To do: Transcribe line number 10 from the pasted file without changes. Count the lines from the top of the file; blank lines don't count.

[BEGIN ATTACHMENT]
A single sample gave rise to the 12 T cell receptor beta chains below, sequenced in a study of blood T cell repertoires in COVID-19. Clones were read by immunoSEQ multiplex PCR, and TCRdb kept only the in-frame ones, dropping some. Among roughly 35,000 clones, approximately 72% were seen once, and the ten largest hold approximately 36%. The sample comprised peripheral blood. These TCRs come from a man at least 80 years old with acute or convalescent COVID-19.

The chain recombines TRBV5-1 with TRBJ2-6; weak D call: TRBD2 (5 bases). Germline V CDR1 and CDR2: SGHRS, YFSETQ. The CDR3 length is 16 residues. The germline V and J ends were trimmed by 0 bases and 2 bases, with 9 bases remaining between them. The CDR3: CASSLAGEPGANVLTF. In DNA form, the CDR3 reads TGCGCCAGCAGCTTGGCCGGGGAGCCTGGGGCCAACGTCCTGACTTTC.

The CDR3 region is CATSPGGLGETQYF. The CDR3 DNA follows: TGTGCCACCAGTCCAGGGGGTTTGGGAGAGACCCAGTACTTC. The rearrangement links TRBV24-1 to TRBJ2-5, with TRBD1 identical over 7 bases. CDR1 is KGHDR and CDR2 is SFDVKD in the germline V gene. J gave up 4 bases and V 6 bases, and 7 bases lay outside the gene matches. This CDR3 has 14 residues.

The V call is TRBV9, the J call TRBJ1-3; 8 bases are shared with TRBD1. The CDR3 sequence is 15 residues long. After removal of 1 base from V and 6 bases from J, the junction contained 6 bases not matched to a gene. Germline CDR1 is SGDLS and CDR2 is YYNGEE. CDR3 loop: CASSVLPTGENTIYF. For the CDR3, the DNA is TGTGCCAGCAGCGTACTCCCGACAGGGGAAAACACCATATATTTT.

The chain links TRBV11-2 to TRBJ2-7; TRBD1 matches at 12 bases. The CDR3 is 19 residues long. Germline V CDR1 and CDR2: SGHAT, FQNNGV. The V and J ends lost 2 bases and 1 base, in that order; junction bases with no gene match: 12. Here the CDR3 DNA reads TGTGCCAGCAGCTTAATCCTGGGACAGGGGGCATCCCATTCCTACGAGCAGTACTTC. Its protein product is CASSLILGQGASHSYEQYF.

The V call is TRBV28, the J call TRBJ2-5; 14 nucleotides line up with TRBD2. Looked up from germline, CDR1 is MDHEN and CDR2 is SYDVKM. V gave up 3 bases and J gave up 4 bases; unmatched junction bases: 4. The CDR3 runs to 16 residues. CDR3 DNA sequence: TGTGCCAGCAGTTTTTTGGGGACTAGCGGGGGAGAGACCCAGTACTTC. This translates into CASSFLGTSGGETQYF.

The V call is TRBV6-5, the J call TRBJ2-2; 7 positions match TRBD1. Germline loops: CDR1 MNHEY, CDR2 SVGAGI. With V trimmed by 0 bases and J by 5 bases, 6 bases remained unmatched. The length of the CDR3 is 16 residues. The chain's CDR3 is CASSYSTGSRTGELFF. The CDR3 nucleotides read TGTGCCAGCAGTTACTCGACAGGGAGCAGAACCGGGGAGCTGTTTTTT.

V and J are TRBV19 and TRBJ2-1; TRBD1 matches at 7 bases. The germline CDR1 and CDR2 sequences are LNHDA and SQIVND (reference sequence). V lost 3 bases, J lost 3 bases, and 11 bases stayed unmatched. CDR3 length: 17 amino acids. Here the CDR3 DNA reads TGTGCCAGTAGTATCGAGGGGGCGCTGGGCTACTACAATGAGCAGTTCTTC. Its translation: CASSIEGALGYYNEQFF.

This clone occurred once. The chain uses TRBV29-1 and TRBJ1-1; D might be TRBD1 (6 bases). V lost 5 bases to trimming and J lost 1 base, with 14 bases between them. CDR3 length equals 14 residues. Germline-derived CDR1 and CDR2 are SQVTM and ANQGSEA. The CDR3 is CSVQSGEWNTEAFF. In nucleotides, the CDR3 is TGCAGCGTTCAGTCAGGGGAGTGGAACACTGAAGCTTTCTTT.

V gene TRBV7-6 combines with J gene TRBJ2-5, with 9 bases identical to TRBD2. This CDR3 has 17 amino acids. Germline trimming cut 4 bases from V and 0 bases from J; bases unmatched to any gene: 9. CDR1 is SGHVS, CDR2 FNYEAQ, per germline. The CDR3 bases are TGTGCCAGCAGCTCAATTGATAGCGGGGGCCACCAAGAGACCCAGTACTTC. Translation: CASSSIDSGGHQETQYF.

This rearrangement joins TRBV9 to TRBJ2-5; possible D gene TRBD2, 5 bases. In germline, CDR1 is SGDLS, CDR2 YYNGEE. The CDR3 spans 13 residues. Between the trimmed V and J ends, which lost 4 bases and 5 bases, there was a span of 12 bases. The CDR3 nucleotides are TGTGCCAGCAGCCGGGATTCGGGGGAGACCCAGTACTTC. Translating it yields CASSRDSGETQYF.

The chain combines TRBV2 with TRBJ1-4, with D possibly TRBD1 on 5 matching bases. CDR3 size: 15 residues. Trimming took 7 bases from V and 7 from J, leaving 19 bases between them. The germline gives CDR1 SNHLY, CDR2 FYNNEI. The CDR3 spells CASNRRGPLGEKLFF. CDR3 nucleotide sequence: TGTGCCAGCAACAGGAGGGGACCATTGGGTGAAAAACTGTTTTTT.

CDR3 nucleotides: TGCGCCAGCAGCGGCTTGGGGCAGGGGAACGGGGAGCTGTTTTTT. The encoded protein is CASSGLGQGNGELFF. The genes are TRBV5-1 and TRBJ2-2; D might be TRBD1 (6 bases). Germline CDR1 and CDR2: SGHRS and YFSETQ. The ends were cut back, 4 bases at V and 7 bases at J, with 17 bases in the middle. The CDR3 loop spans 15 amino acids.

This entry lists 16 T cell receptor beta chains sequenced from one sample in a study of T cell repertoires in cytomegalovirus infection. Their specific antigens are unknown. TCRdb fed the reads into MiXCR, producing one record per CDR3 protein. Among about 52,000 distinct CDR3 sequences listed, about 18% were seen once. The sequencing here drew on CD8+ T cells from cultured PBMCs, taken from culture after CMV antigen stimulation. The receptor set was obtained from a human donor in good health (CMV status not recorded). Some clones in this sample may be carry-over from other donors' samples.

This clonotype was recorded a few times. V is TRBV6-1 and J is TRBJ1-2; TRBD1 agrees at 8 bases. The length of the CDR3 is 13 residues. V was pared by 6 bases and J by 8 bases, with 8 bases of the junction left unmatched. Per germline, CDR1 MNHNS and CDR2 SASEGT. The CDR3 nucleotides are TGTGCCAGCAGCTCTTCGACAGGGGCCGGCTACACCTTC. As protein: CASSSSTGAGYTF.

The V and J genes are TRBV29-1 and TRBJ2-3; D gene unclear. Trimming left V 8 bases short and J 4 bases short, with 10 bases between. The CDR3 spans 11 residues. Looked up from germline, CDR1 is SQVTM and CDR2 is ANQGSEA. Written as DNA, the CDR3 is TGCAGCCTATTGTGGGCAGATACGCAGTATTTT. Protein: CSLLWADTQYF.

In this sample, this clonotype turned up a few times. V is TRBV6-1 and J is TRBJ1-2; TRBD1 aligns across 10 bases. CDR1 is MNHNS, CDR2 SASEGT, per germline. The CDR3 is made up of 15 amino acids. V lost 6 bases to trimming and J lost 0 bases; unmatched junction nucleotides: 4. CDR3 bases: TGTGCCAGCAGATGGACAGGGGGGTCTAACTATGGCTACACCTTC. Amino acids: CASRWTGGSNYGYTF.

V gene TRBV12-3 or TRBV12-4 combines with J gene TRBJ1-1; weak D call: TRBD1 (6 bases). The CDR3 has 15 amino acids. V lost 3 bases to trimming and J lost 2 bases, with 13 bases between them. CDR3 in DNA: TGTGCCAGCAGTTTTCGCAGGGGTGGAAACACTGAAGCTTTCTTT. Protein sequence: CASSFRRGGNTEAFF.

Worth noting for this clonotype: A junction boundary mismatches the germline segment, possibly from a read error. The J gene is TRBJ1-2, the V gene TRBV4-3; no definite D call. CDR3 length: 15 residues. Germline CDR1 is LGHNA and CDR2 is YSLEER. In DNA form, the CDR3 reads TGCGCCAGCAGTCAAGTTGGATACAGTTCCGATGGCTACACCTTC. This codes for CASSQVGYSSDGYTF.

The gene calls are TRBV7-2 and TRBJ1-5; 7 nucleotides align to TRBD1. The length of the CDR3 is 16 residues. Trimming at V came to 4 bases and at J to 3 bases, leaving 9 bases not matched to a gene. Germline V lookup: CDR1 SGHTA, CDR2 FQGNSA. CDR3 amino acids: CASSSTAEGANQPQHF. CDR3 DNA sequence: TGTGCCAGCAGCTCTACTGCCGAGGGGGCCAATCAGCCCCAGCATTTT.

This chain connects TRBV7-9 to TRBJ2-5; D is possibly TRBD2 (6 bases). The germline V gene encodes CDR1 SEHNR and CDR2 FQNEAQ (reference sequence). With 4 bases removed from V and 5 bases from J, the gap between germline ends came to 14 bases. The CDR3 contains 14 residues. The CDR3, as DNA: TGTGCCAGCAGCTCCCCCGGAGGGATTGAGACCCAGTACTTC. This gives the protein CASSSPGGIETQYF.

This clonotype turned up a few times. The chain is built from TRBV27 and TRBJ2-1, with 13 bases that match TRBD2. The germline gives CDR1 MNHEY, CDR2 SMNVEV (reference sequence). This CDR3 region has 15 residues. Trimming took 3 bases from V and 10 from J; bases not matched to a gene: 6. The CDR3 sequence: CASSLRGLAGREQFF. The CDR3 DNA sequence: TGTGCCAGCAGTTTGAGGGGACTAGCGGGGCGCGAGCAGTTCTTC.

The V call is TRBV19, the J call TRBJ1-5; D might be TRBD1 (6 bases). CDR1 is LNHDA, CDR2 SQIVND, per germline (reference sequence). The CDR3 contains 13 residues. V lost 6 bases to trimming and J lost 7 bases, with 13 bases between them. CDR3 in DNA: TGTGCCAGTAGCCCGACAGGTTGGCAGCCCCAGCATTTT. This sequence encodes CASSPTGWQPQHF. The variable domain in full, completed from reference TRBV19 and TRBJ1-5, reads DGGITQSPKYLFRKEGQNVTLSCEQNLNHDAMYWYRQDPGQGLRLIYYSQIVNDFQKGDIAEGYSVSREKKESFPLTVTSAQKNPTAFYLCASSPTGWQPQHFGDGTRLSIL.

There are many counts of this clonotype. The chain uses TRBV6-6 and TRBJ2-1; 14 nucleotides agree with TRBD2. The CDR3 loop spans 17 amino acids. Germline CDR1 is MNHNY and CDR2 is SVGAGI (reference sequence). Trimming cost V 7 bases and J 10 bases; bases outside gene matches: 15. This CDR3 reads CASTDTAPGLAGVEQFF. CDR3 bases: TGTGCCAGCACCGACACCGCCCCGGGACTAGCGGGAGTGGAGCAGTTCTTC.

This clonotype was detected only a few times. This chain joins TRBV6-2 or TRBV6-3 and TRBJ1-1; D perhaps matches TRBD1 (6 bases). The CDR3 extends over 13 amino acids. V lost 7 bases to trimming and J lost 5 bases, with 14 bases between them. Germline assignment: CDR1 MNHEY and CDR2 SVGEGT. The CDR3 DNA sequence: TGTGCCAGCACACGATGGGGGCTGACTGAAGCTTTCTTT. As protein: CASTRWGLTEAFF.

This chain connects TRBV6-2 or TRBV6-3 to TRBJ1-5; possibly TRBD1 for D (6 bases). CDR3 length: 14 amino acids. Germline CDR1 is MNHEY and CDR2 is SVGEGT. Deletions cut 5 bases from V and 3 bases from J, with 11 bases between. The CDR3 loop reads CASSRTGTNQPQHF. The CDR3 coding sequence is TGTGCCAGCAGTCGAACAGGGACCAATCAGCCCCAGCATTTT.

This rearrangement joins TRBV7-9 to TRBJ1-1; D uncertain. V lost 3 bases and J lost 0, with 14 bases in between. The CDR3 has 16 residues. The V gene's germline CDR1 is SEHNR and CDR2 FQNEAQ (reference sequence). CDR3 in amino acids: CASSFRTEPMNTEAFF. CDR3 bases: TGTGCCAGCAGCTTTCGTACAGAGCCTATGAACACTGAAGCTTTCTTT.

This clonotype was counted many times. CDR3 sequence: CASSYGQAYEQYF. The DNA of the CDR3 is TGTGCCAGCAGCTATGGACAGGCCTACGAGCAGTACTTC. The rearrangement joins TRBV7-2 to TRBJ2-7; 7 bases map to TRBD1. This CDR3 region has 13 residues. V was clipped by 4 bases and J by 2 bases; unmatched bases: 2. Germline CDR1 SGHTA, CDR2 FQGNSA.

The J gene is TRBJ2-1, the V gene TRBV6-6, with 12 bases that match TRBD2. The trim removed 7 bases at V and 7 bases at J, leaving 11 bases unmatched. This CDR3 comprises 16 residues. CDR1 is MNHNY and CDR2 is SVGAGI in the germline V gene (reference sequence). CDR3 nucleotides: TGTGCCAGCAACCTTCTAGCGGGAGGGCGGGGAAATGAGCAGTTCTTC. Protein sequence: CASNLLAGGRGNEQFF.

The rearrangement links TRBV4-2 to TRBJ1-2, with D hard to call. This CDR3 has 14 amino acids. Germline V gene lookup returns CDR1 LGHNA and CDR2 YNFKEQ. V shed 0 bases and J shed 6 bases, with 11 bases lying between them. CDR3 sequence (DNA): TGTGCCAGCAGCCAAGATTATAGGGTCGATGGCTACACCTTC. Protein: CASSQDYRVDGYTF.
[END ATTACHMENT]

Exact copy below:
V gene TRBV7-6 combines with J gene TRBJ2-5, with 9 bases identical to TRBD2. This CDR3 has 17 amino acids. Germline trimming cut 4 bases from V and 0 bases from J; bases unmatched to any gene: 9. CDR1 is SGHVS, CDR2 FNYEAQ, per germline. The CDR3 bases are TGTGCCAGCAGCTCAATTGATAGCGGGGGCCACCAAGAGACCCAGTACTTC. Translation: CASSSIDSGGHQETQYF.